Ms. Peirce points to the plethora of comments received by the SEC in response to its request for comments related to custody of digital assets by broker-dealers (HERE) mainly complaining that a broker-dealer will not be able to distinguish security vs. non-security digital assets without greater regulatory clarity. She also points out that the SEC has been relying on enforcement proceedings to provide regulatory guidance but settled enforcement proceedings do not provide a good basis for legal analysis.
Related to stablecoins, Commissioner Peirce feels the SEC is fighting for jurisdiction rather than protecting investors. Questions such as “Should stablecoin issuers be registered as banks? Should stablecoins be backed by deposit insurance? Should stablecoins be designated as systemically important by the Financial Stability Oversight Council? Are stablecoins money market funds? Should the Consumer Financial Protection Bureau step in to protect consumers?” all raise regulatory jurisdictional matters. Like cryptocurrencies in general, Ms. Peirce supports the use of stablecoins and calls for greater support and understanding of their role in the cryptocurrency marketplace.
Trading platforms are likewise in need of guidance. Deeming digital assets to be securities means that platforms that trade them and entities that intermediate them have to register with the SEC, but they cannot operate as a registered entity under the existing rules so they would not be able to register. It is the proverbial Catch-22.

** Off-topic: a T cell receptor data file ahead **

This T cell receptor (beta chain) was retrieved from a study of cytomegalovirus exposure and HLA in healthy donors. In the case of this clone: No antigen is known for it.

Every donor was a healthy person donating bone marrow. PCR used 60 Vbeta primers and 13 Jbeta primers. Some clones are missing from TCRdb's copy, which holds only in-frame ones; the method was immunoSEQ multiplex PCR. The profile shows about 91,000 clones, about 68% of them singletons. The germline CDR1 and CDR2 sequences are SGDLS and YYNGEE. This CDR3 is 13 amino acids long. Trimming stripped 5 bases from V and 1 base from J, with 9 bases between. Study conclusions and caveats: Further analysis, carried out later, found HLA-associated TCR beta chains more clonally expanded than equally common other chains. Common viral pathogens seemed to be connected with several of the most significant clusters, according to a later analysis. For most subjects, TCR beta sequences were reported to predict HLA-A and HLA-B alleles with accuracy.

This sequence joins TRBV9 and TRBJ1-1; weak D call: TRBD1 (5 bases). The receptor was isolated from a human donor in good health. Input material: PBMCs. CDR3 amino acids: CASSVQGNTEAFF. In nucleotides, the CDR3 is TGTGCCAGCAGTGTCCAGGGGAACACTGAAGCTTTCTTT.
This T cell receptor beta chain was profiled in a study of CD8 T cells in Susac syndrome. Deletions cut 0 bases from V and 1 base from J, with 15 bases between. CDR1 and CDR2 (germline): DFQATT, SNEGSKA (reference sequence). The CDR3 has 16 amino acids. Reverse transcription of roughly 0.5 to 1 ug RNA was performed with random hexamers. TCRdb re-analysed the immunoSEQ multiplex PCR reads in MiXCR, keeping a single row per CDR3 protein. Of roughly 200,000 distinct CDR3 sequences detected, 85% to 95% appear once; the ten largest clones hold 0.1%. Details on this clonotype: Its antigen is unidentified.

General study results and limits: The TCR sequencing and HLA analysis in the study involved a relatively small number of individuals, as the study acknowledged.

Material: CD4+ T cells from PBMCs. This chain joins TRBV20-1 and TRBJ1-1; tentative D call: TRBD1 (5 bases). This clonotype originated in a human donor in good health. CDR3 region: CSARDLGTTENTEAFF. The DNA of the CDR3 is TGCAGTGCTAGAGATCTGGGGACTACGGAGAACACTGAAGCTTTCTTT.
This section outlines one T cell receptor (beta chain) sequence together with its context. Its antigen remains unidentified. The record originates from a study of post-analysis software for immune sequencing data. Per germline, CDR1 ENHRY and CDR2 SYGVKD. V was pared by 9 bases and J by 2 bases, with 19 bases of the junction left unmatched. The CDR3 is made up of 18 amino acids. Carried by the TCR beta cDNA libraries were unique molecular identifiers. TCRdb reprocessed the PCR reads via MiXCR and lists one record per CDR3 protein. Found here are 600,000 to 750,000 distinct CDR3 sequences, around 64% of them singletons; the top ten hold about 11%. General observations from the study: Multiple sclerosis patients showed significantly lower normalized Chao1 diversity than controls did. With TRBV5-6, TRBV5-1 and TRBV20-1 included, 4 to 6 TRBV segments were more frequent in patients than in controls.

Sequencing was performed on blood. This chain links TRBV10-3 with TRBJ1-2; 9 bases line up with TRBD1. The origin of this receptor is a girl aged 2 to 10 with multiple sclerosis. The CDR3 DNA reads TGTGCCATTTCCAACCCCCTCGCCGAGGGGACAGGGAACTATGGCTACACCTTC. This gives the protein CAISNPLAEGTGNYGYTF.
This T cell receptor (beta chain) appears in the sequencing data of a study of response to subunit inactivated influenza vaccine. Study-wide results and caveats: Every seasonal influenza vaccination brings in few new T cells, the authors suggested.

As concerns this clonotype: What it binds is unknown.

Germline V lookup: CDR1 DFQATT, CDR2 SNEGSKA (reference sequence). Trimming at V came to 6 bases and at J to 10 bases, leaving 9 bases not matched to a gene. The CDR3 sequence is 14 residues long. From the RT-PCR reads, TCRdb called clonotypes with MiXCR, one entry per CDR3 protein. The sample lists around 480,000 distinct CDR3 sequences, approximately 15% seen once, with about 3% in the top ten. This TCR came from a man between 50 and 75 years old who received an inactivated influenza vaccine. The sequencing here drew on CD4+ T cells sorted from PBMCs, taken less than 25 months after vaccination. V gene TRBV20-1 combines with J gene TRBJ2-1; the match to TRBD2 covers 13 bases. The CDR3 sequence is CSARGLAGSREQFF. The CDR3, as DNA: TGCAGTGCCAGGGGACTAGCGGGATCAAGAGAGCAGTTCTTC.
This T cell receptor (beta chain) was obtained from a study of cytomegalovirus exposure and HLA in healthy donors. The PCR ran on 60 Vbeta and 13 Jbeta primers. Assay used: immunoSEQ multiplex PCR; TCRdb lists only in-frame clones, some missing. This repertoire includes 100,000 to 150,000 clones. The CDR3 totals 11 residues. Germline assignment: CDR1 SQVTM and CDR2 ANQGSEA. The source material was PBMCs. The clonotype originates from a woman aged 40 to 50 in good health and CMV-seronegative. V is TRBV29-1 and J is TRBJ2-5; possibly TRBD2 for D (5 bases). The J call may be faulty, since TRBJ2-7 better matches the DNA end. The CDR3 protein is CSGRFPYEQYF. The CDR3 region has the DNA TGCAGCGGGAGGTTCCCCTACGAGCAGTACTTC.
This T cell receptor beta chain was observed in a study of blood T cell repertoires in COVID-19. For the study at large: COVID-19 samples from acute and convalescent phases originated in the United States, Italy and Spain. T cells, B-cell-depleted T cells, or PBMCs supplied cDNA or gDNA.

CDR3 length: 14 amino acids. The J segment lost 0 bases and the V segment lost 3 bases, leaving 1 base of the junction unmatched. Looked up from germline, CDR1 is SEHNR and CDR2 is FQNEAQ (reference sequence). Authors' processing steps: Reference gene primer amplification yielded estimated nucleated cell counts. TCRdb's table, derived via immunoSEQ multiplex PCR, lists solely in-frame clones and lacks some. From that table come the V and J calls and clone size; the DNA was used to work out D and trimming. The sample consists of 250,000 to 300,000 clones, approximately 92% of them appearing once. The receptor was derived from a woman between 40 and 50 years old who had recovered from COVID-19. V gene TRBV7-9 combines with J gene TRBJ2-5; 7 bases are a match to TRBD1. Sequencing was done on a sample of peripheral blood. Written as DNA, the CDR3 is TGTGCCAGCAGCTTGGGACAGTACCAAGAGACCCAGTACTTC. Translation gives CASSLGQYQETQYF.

The bottom line is that Hester Peirce’s views have been consistent for the four years she has sat on the SEC Commission. There is a complete lack of regulatory clarity over digital assets, including cryptocurrencies and DeFi businesses. Regulating through enforcement is not working. The SEC has not taken the time or effort to answer the hard questions and figure out a regulatory system that works.
Commissioner Caroline A. Crenshaw
On October 12, 2021, SEC Commissioner Caroline A. Crenshaw gave a speech at the SEC Speaks conference, focusing on digital assets. While maintaining that she supports the digital asset space, Commissioner Crenshaw also believes that the current regulatory framework, including Howey sufficiently provides enough guidance for those raising capital in the digital market space. However, Commissioner Crenshaw does admit that there has been a lack of clarity from the SEC and that it is difficult for developers to employ digital asset securities in new blockchain network applications in a compliant manner. Unfortunately, her answer to this problem is for businesses and entrepreneurs to engage in discussions with SEC staff. My experience is that the SEC is not willing to engage in meaningful conversations for fear of improperly giving legal advice.
Commissioner Crenshaw takes aim at Hester Peirce’s safe harbor proposal as not providing necessary investor protections. In particular, “granting a special exemption to these projects would provide unfair advantages to blockchain related businesses and disadvantage everyone else: participants who raise capital in compliant ways that support healthy markets and informed investors.”